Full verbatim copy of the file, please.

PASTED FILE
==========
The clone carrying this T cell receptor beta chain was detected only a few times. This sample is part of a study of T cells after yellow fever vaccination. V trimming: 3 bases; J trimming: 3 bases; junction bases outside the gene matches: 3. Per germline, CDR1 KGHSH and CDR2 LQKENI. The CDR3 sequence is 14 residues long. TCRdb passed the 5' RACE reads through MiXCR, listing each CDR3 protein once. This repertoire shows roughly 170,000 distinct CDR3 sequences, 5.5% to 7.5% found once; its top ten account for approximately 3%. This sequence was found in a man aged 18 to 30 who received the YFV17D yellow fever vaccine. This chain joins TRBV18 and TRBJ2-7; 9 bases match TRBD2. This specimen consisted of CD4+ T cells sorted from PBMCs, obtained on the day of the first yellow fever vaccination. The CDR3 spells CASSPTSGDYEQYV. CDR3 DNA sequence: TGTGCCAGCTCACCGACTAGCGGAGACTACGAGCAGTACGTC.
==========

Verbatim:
The clone carrying this T cell receptor beta chain was detected only a few times. This sample is part of a study of T cells after yellow fever vaccination. V trimming: 3 bases; J trimming: 3 bases; junction bases outside the gene matches: 3. Per germline, CDR1 KGHSH and CDR2 LQKENI. The CDR3 sequence is 14 residues long. TCRdb passed the 5' RACE reads through MiXCR, listing each CDR3 protein once. This repertoire shows roughly 170,000 distinct CDR3 sequences, 5.5% to 7.5% found once; its top ten account for approximately 3%. This sequence was found in a man aged 18 to 30 who received the YFV17D yellow fever vaccine. This chain joins TRBV18 and TRBJ2-7; 9 bases match TRBD2. This specimen consisted of CD4+ T cells sorted from PBMCs, obtained on the day of the first yellow fever vaccination. The CDR3 spells CASSPTSGDYEQYV. CDR3 DNA sequence: TGTGCCAGCTCACCGACTAGCGGAGACTACGAGCAGTACGTC.